- A stream of gas or vapor emitting light and heat in the process of combustion; a bright flame."To heaven the blazeuprolled." [Croly.]
- Intense, direct light accompanied with heat; as, to seek shelter from the blaze of the sun."O dark, dark, dark, amid the blaze of noon!" [Milton.]
- A bursting out, or active display of any quality; an outburst; a brilliant display."Fierce blazeof riot.""His blazeof wrath." [Shak.]"For what is glory but the blaze of fame?" [Milton.]
- A white spot on the forehead of a horse.
Etymology: Cf. D. bles; akin to E. blaze light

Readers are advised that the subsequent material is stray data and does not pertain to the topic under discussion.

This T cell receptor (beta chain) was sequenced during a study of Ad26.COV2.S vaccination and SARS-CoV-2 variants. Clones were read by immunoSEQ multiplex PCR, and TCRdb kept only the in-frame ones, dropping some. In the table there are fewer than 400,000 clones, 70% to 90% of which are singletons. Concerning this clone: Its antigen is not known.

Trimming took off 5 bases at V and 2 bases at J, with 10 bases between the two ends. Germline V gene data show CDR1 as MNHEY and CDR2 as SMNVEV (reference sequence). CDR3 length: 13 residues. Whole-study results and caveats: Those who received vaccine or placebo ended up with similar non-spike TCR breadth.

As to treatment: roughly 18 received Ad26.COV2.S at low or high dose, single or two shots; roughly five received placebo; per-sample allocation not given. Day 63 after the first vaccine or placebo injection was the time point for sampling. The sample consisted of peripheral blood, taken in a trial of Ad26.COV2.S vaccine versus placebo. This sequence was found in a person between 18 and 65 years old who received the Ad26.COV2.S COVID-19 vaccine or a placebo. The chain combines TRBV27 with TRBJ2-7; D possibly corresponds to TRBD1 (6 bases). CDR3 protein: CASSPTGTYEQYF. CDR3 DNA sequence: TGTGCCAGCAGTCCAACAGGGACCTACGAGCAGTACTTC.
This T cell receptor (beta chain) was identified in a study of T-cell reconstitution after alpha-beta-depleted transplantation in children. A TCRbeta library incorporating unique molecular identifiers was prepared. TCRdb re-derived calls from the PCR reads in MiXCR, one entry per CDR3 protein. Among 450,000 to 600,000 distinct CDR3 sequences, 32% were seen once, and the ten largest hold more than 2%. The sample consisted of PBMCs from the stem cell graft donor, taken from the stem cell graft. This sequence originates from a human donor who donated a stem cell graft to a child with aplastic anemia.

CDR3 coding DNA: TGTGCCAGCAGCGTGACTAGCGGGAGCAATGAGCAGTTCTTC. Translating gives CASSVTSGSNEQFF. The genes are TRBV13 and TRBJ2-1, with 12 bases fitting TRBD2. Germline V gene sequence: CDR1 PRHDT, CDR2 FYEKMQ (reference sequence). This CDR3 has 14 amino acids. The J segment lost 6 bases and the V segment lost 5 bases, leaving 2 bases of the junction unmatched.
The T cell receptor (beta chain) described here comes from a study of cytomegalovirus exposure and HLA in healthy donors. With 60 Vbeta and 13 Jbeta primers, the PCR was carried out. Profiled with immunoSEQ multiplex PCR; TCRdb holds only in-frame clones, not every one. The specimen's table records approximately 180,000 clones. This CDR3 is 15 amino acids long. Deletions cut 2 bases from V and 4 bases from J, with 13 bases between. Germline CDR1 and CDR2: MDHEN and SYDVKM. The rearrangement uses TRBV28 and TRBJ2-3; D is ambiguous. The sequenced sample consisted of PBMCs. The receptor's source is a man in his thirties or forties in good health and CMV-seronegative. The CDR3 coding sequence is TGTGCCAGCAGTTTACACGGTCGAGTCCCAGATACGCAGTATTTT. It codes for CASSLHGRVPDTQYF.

- A spot made on trees by chipping off a piece of the bark, usually as a surveyor's mark."Three blazes in a perpendicular line on the same tree indicating a legislative road, the single blaze a settlement or neighborhood road." [Carlton.]synonyms: Blaze Flame.
Note: ☞ In low language in the U. S., blazes is frequently used of something extreme or excessive, especially of something very bad; as, blue as blazes. Neal.
Usage: A blaze and a flame are both produced by burning gas. In blaze the idea of light rapidly evolved is prominent, with or without heat; as, the blaze of the sun or of a meteor. Flame includes a stronger notion of heat; as, he perished in the flames.
Etymology: OE. blase, AS. blæse blase; akin to OHG. blass whitish, G. blass pale, MHG. blas torch, Icel. blys torch; perh. fr. the same root as E. blast. Cf. Blast Blush Blink